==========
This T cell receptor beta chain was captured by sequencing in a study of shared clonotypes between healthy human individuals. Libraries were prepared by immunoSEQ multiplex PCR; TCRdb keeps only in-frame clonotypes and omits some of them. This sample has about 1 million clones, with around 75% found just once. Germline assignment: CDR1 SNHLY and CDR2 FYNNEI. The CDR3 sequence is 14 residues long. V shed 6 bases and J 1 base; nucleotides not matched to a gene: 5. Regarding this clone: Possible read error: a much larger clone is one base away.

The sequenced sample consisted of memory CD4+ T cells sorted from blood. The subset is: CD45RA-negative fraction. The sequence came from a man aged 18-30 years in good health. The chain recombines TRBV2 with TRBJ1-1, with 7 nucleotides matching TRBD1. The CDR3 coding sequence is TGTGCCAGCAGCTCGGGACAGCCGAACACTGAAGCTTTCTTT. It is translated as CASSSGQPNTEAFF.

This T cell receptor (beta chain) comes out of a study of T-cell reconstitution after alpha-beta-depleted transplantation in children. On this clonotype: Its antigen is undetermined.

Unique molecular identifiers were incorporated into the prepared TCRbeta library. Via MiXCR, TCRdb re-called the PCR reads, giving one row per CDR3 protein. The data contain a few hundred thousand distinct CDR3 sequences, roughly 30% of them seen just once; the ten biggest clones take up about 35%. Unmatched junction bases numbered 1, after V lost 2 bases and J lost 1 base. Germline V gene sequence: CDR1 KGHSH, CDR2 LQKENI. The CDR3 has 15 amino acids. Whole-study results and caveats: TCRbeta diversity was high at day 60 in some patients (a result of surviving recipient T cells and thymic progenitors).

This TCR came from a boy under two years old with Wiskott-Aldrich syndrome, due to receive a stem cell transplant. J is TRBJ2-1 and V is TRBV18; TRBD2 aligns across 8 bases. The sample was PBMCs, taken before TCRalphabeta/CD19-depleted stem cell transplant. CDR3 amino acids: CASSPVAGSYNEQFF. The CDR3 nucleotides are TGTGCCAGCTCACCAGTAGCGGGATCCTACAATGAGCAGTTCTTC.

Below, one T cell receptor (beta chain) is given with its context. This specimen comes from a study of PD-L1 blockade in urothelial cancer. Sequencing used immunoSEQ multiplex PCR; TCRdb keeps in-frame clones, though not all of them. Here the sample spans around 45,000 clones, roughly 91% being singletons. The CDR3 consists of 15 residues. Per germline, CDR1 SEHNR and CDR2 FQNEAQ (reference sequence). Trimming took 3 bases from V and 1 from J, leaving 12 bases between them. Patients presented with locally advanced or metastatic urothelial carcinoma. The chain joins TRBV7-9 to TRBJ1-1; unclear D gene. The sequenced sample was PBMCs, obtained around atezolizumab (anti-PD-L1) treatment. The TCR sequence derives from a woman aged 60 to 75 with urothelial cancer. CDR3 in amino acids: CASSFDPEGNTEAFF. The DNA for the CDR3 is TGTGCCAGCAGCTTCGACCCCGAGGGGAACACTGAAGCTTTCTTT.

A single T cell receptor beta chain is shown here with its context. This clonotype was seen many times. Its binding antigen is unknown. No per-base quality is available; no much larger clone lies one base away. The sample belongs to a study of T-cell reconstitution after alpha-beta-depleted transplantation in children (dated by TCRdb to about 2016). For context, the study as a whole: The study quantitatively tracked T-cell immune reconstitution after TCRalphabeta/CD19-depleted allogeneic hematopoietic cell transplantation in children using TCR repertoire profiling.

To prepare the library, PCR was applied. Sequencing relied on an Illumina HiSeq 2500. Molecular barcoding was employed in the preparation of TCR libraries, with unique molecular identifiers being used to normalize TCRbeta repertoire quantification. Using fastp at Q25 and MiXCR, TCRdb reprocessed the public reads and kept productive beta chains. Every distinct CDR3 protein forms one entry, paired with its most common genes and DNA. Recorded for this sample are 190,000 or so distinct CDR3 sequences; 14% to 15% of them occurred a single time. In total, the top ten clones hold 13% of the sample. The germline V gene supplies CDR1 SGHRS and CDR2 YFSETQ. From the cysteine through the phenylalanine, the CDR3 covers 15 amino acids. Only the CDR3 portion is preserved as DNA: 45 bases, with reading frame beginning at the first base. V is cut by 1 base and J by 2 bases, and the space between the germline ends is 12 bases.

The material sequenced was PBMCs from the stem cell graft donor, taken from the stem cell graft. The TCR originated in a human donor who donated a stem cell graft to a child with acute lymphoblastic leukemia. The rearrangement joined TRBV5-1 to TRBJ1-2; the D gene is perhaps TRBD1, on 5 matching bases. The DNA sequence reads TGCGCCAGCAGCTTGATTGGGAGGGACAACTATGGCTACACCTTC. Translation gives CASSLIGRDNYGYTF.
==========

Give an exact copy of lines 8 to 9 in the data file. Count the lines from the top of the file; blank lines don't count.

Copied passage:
To prepare the library, PCR was applied. Sequencing relied on an Illumina HiSeq 2500. Molecular barcoding was employed in the preparation of TCR libraries, with unique molecular identifiers being used to normalize TCRbeta repertoire quantification. Using fastp at Q25 and MiXCR, TCRdb reprocessed the public reads and kept productive beta chains. Every distinct CDR3 protein forms one entry, paired with its most common genes and DNA. Recorded for this sample are 190,000 or so distinct CDR3 sequences; 14% to 15% of them occurred a single time. In total, the top ten clones hold 13% of the sample. The germline V gene supplies CDR1 SGHRS and CDR2 YFSETQ. From the cysteine through the phenylalanine, the CDR3 covers 15 amino acids. Only the CDR3 portion is preserved as DNA: 45 bases, with reading frame beginning at the first base. V is cut by 1 base and J by 2 bases, and the space between the germline ends is 12 bases.

The material sequenced was PBMCs from the stem cell graft donor, taken from the stem cell graft. The TCR originated in a human donor who donated a stem cell graft to a child with acute lymphoblastic leukemia. The rearrangement joined TRBV5-1 to TRBJ1-2; the D gene is perhaps TRBD1, on 5 matching bases. The DNA sequence reads TGCGCCAGCAGCTTGATTGGGAGGGACAACTATGGCTACACCTTC. Translation gives CASSLIGRDNYGYTF.